A while ago I blogged about Klingon in pIqaD in a Custom Locale – that worked OK in Vista & Win7 using Uniscribe font fallback, but Win8 uses DWrite in a lot of places, and DWrite really would prefer EUDC (End User Defined Character) fallback. So my pIqaD didnʻt work so hot on Win8 🙁 Fortunately I found a reg key to fix that 🙂 (This is abusing some of the OS behavior, which was designed for Chinese and Japanese, not Klingon).
EUDC characters are intended for use in primarily the CJK region, where you may need to use the “End user defined character” section of a code page (yes, code pages are evil, use Unicode). The EUDC sections are mapped to the Unicode PUA (Private Use Area), which is where Klingon lives since itʻs not in Unicode. Conscript gave some “consistent” (its not really a standard) places to put things like Klingon so I use those.
Anyway, normally the “code page” corresponding to the system code page of interest is used to look up extended mappings in the EUDC key. Typically thatʻs something like “932”, but it works for 1252 as well. (If youʻre using another code page, update the example appropriately. So, we add a key telling Windows that for ʻend userʻ characters when the systemʻs running 1252, look in this font, eg:
Not terribly difficult. Log off/on to the user and voila, we have Klingon fallback. Qurgh is gonna love this: I even make a pIqaD user account, and with the fallback I see it on the Start Screen:
Thatʻs wonderful, the lock screen also uses our user locale information (set Klingon pIqaD from my Vista custom locale), but the systemʻs actually doing the work. I copied the key “everywhere” just to make sure:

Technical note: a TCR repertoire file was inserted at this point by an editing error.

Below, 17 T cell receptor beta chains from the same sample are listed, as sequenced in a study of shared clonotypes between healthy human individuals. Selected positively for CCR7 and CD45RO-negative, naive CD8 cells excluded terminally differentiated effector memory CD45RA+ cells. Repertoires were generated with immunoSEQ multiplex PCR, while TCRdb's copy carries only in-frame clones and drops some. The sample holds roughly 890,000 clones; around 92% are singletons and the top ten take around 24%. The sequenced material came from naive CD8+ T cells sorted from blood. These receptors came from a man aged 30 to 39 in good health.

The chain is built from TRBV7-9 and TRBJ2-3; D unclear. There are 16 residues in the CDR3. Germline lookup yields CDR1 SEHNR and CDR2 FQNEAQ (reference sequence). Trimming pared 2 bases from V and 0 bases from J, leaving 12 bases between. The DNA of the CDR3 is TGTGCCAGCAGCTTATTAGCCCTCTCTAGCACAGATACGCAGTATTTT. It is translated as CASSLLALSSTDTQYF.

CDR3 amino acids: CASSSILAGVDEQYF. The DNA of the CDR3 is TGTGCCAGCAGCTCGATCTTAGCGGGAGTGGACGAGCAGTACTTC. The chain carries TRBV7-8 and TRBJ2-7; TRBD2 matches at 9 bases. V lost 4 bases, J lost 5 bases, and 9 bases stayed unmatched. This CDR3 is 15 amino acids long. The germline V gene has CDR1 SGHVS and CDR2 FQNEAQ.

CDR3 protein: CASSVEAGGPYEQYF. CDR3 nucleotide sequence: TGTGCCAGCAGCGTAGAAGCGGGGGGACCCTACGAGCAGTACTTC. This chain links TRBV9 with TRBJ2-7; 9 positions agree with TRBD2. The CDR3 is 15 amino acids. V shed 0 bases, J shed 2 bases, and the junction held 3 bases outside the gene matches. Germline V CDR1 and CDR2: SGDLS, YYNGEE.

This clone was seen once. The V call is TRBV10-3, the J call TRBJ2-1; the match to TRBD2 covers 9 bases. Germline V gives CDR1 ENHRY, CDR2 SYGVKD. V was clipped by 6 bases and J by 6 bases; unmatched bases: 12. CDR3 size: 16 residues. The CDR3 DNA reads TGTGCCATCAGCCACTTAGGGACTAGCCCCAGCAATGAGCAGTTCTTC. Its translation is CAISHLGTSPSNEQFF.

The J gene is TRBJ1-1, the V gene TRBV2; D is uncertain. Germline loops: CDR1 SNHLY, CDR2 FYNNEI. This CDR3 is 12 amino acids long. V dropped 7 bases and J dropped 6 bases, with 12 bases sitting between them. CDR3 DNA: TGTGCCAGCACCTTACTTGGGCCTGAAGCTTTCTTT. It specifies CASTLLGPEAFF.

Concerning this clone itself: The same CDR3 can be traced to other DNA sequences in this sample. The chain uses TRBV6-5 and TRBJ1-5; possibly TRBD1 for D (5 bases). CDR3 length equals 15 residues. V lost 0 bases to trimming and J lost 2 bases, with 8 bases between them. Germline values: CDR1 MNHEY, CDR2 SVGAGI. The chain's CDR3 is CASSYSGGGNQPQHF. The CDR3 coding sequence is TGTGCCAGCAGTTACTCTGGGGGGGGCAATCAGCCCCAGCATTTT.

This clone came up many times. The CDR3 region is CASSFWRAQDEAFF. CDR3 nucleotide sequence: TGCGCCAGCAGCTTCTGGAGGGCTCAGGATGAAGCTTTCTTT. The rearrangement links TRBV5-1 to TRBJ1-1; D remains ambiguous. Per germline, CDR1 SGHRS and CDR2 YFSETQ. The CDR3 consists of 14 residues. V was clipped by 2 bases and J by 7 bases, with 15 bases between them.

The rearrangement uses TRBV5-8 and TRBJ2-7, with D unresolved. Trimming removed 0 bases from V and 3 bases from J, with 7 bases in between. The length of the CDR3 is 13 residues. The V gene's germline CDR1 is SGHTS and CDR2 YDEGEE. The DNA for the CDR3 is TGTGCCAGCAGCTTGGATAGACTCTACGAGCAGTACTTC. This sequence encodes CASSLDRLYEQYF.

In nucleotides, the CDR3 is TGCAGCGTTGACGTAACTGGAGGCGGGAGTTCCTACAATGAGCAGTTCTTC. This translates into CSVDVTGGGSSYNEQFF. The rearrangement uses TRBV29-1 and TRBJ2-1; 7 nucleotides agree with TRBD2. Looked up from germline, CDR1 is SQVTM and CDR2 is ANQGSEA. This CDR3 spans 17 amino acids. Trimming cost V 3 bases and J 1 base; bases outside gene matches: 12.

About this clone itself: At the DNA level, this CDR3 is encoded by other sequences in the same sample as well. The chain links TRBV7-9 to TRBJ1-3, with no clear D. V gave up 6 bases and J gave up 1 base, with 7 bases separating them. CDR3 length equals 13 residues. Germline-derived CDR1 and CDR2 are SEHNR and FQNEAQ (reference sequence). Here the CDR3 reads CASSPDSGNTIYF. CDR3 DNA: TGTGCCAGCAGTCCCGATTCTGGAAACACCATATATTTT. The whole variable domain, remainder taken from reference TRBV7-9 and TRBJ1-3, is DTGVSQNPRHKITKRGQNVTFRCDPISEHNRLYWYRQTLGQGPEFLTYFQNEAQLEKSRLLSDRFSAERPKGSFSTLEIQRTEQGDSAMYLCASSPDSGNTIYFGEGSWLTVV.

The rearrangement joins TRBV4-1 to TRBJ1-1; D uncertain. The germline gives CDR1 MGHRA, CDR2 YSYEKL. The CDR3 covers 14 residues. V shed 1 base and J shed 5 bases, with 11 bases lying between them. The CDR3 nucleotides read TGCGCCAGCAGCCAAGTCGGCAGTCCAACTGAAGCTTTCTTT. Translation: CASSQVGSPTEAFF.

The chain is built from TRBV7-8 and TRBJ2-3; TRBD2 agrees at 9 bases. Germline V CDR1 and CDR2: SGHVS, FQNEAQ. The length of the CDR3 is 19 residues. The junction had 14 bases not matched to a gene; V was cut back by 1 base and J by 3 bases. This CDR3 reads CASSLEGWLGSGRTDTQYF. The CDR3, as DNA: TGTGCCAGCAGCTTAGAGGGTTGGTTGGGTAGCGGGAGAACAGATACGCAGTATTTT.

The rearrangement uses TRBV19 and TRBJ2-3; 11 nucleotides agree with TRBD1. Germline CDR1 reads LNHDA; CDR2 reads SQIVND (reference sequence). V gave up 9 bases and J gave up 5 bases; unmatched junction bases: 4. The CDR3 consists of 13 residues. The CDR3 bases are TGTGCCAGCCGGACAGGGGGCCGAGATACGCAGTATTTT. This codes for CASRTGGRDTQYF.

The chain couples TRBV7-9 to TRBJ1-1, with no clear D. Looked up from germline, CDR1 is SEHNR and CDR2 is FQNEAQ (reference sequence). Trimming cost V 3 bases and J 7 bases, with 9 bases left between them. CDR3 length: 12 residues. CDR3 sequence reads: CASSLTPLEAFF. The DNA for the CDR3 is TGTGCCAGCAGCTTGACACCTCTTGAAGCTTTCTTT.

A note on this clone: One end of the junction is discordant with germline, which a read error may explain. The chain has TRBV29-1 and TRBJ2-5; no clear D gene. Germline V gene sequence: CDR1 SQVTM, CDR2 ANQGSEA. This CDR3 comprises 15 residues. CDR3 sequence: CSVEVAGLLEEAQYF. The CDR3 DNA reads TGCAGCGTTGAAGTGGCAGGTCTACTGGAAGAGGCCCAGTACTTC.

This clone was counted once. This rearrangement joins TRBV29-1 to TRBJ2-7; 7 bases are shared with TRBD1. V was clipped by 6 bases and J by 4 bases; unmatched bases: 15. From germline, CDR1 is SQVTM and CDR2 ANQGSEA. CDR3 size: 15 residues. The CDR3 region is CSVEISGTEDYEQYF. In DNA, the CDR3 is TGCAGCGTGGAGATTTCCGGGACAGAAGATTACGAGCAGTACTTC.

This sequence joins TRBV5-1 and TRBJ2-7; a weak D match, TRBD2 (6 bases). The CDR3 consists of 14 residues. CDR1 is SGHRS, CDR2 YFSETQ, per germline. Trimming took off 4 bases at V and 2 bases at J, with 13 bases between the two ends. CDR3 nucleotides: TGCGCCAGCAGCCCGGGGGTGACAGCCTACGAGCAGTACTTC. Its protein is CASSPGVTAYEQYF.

Donʻt forget default, new users are going to want pIqaD, Iʻm sure of it 🙂
And with that change, our custom locale provides Klingon on the lock screen too!
(Iʻm not sure where the wallpaper came from, if it was you, thanks).
Qurgh and I differ a bit on our approach to Klingon long date formats, but I like all that pIqaD.
Of course it isnʻt complete without the logon screen: (It was great of the theme guys to give us wonderful colors perfect for Klingons)
And wait, thereʻs more. Other users (because of .default if you got there first) can see that thereʻre Klingons sharing the machine:
And of course the Uniscribe stuff from my Vista post still works in other places. This box has a Klingon admin:
Of course, Iʻm just taking advantage of stuff that was intended for other purposes. More often EUDC is used for CJK character that represent names and other words not encoded in Unicode. So a company could use this technique to make sure that important words were usable internally. A family with unique names could make a font though and do this for their names.
Also, my Vista custom locale is a bit old, but I wanted tell Qurgh how to set up the EUDC stuff for his custom Klingon locales. I need to update my own older pIqaD custom locale package and keyboards, but thatʻll take a while..
(PS: I forgot to mention that EUDC fallback also respects the locales digit substitutions, so youʻll get Klingon numbers in various places. Uniscribe only does digit substitution for the number ranges it knows about (eg: those in Unicode, not the PUA), so those apps wonʻt see numbers in pIqaD).